As far as ISO, aperture and shutter speed go, there is no single correct answer. For the example ISO was compromised first, setting it to ISO800 to allow a short shutter speed to combat motion blur due to wind. Following similar logic the aperture was set to f8 (the widest possible with the lens and extended). A practice a few days before showed that a shutter speed of 1/200 should be possible.
You will also need to set mirror lockup on your camera to separate the mirror flip from image capture, reducing vibration. Alternatively you can set your camera to live view so the mirror remains up. Shoot RAW so that you can adjust exposure and white balance later. Save all your settings in a custom mode if you have one on your camera and hopefully you will only have to tweak things on the day.
The last piece of the puzzle is your tripod. It is quite possible that you will find yourself in a breeze (hopefully it’s not too windy!) and if so, you need to set up your camera and tripod in such a way that they minimise the possibility of the wind causing vibration.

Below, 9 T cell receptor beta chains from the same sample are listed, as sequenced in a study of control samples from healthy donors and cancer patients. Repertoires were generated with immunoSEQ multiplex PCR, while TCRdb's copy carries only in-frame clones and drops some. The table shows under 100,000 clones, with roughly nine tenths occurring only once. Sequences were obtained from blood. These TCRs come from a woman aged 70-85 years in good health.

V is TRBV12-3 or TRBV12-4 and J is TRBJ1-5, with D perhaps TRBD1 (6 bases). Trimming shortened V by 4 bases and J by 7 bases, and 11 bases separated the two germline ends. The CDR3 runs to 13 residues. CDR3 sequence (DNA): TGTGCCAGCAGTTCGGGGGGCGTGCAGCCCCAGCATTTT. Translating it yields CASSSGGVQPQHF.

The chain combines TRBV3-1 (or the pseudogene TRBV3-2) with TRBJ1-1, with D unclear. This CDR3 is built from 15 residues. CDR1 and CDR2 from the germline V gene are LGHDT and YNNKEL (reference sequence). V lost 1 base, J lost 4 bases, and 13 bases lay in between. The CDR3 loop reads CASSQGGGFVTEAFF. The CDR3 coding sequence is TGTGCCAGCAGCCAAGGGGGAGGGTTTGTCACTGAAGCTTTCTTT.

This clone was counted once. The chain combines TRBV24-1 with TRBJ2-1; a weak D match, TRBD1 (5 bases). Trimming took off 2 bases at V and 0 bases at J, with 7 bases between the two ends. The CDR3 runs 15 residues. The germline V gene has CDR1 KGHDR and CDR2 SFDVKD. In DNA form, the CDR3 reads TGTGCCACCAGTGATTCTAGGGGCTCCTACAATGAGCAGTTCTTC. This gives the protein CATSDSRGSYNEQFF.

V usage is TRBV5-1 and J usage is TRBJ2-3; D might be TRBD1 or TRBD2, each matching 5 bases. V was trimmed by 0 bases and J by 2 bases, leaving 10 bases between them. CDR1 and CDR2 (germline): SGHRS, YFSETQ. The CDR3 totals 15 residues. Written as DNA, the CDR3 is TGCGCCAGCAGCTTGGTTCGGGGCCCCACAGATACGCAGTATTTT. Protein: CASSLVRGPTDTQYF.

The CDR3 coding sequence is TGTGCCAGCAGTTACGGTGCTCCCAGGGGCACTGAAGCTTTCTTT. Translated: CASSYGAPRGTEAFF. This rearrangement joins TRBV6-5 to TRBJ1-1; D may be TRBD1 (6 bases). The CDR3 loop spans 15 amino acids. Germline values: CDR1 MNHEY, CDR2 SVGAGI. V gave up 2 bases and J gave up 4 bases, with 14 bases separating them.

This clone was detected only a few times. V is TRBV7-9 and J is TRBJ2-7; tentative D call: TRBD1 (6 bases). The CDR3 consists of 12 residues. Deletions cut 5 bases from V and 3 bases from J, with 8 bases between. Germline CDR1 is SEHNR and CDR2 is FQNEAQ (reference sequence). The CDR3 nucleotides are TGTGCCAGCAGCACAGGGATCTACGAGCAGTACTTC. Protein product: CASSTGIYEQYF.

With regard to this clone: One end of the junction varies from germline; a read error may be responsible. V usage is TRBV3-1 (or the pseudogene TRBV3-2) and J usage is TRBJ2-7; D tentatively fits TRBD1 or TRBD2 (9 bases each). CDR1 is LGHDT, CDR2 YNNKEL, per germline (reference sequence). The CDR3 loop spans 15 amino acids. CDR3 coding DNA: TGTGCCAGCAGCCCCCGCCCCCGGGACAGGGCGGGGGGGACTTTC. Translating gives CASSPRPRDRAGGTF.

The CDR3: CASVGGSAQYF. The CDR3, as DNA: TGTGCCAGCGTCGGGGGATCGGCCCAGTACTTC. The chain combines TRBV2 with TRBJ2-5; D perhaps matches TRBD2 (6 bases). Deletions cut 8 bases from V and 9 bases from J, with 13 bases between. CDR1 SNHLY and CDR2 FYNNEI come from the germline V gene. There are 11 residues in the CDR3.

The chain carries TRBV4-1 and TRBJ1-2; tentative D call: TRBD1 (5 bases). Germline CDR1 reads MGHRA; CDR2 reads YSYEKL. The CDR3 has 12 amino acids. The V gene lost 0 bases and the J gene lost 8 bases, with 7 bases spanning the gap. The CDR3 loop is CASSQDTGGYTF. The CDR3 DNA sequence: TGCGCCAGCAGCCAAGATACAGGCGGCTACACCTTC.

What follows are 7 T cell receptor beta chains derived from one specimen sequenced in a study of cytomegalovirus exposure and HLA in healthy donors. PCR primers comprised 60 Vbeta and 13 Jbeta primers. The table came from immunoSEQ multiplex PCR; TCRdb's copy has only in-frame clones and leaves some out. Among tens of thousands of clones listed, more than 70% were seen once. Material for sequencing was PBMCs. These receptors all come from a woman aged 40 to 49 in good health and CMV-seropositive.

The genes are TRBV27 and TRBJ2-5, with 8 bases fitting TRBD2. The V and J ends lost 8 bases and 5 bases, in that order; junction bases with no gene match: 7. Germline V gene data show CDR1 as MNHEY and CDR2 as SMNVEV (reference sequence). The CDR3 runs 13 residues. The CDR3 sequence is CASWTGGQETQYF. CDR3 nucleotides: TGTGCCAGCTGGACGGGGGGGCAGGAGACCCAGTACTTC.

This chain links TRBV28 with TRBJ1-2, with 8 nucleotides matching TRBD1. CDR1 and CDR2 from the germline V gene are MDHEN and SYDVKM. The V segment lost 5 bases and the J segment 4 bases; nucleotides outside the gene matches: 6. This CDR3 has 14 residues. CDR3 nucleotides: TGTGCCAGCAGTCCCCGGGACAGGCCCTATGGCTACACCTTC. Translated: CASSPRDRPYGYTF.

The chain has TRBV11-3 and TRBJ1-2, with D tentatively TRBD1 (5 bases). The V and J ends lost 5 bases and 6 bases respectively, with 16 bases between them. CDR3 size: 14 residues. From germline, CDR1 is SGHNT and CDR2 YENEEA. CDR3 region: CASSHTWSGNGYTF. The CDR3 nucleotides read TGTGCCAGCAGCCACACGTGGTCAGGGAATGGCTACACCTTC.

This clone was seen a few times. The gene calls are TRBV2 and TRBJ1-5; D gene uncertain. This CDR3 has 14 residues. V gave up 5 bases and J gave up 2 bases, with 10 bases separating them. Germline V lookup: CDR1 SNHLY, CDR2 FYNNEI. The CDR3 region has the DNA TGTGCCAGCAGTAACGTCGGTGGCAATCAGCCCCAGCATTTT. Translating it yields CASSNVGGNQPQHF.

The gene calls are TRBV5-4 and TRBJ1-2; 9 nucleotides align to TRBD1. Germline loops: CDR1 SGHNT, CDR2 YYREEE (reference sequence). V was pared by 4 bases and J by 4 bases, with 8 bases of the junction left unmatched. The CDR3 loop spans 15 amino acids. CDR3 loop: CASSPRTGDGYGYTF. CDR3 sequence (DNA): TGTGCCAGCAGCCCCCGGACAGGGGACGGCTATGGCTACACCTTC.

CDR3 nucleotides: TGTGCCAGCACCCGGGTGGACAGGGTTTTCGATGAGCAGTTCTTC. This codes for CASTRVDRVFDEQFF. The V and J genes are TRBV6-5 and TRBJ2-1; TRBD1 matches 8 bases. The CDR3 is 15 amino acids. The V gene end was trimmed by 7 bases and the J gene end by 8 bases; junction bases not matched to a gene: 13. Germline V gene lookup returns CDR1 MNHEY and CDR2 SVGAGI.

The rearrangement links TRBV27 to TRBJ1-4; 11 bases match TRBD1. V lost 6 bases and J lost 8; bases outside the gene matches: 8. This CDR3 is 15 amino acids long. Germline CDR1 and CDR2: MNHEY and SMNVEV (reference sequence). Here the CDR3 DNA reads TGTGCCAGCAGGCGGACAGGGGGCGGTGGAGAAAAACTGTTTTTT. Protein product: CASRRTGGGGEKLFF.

- Remove your camera strap
- Remove your lens hood or collapse it
- Lock the camera firmly to the tripod
- Set your tripod up without extending the last leg sections and without using the centre column.
- Force the tripod legs into the ground if possible
- Hang weights from the tripod. 10kg of dumbbells were used for this example to increase the inertia of my setup and hence reduce the winds affect on it. Make sure that whatever weight you use is in contact with the ground to prevent a pendulum effect.
- Use an umbrella as a windbreak.
If there is no wind and you are setting up on a hard surface then you probably won't need any of these techniques.
The Big Day
With everything planned it is probably unnecessary to explain in any more detail exactly what to do. It is important however that you don’t let your planning get in the way of any creative opportunities you might have.
The final shot of Staple Tor, was different to the shot that was planned. The below image was captured first but later recomposed to move the moon behind the tor.
Whatever you do, when you get the chance to take your image, make sure you make the most of it.